Valentine’s Day is all about sending flowers. Between February 1st and 14th, 2011, Australia imported 5.22 million rose stems, mostly from Kenya. If you assume that typical bouquets consist of 24 roses it would mean that 217,500 bouquets were sold in just two weeks.
Our desire to show kindness and affection towards others through the gifting of cut flowers is causing harm to Mother Nature. The 217,500 bouquets would have been wrap in 75cm plastic cellophane. This is just for roses in Australia.
Cellophane facts won’t win over your sweetheart. Let’s make smarter, more sustainable flower choices with Valentine’s Day around the corner.
Petal Power Flowers
There are over 900 flower farms in Australia that cultivate 4,470 hectares of flowers to supply nearly 2,000 florists. The majority of cut flowers sold here actually come from overseas. In 2015, Ecuador was the most expensive importer, at A$1.9million. This is the perfect question to ask if you are wondering Why are delicate flowers ship halfway across the globe?
Ecuador and other countries near the Equator enjoy good growing conditions. They also get 12 hours of sunlight every day. These regions often see a significant contribution from the flower industry to the economies of smaller or less developed countries.
For example, in eastern Africa, flowers make up more than 10% of total exports. This is second only to tea https://126.96.36.199/togel-online/data-result/hongkong-pools/.
The economics of selling cut flowers all over the globe are also influence by the low wages in Kenya and Ecuador. This often comes at the expense of local pickers and growers who are often subject to poor working conditions.
The Controversial Carbon Issue Flowers
The United States produces around 9,000 tonnes of carbon dioxide from the shipments and purchases of 100 million roses on Valentine’s Day.
As with many things in this complex and hectic world, the question about a flower’s carbon footprint may not be as simple as it seems. The Netherlands is the largest exporter of cut flowers in the world. Most of these flowers are grown in refrigerate or heated green houses.
The controlled environment inside these buildings is maintain by artificial light, heat, and cooling. Each rose that is grown in The Netherlands contributes approximately 2.91kg of CO2 annually to the atmosphere. A single rose from a Kenyan farm contributes just 0.5kg.
This is due to the fact that Kenyan hothouses don’t use artificial lighting or heating, and most farmers walk or cycle to work. Therefore, flowers from tropical regions can sometimes considere low-carbon. However, international transport not always taken into account.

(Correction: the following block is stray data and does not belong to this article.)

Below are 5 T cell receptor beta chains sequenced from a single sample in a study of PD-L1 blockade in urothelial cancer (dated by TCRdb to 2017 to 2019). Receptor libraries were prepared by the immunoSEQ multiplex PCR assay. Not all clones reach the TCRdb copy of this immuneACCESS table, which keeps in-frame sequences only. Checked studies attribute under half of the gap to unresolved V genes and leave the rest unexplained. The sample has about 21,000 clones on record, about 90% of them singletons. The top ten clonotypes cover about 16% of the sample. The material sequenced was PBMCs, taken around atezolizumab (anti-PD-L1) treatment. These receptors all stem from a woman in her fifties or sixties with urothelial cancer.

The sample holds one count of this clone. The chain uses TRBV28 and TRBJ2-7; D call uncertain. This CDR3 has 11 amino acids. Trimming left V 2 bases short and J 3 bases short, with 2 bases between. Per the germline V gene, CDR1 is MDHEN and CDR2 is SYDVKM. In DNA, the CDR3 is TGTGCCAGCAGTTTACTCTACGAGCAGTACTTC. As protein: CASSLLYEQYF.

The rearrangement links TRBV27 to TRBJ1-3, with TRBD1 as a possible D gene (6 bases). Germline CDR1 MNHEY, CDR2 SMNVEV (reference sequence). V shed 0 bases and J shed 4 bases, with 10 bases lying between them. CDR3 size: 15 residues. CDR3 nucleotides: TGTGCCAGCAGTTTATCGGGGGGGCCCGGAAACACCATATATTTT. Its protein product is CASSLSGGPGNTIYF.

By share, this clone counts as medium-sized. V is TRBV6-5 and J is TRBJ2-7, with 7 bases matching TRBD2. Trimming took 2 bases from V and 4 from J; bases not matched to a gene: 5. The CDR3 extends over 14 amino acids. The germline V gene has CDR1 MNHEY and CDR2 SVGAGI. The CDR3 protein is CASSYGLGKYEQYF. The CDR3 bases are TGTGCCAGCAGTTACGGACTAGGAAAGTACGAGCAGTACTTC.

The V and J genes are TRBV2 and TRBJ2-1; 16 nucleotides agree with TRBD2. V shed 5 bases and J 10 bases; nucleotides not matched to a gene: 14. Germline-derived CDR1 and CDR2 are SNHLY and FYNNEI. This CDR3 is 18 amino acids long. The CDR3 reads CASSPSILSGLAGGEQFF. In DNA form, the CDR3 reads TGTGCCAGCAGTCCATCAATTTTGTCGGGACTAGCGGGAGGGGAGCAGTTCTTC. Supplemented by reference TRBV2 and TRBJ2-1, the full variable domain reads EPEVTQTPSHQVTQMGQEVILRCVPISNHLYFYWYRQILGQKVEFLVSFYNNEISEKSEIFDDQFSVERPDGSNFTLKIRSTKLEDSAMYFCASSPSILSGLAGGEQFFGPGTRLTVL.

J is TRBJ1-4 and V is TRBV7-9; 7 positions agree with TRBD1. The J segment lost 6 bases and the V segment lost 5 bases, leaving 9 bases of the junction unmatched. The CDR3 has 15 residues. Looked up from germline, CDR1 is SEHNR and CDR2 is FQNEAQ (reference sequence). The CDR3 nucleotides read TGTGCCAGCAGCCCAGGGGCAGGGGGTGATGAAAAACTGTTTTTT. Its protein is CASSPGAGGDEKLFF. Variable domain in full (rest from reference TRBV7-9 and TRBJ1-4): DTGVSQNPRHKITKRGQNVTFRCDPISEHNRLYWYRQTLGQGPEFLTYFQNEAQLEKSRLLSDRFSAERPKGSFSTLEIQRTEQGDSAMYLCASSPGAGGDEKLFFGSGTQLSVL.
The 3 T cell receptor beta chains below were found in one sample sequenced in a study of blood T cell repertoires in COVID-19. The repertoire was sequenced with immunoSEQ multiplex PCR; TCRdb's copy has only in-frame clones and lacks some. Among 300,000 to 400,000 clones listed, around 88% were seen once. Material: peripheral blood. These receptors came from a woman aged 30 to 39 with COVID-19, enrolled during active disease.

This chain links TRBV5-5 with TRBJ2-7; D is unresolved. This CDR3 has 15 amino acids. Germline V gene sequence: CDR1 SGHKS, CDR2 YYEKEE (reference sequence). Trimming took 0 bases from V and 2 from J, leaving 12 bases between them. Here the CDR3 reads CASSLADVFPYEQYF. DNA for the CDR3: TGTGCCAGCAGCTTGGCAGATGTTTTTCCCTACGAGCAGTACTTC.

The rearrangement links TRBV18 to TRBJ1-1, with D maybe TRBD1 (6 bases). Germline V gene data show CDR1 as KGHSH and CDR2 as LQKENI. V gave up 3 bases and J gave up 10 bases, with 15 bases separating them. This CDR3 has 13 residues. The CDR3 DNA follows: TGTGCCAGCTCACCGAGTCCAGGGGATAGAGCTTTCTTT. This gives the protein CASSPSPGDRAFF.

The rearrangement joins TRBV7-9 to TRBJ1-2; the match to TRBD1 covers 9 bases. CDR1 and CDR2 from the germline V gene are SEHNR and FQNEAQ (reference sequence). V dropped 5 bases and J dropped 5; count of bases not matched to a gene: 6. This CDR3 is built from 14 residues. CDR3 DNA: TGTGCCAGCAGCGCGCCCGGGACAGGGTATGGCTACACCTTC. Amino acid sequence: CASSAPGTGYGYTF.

Pesticides That Are Not Need
Because flowers are not considere an edible crop, regulations regarding pesticide usage are usually exempt. The cut flower industry is the largest consumer of pesticides in the world.
For pest control purposes, flower growers regularly import large quantities of chemicals like methyl bromide and others to Kenya and other countries.
Concerningly, methyl bromide can be an ozone-depleting chemical. Some cases have seen the destruction of fish stocks critical to local communities due to run-off from these chemicals from nearby water bodies like Lake Naivasha in Kenya.
What Can You Do Then?
We don’t want our love to suffer, and we also don’t want to contribute to a decrease in expressions of affection or conflict. The good news is that there are many eco-friendly ways you can show your love.
You can also grow your own flowers for gifts. A living plant can given as a gift that will live on in your garden for many years, reminding you about that special person or day. This is a common rule in our household, and one that our husbands are happy with our gardens look better than ever!
Locally grown organic flowers are a better option if you don’t have the means to grow or give living plants. This will result in fewer flower miles. The hardy native species and breeds such as lilies or birds of paradise. Need less resources and can survive longer in transport. This means there is less waste.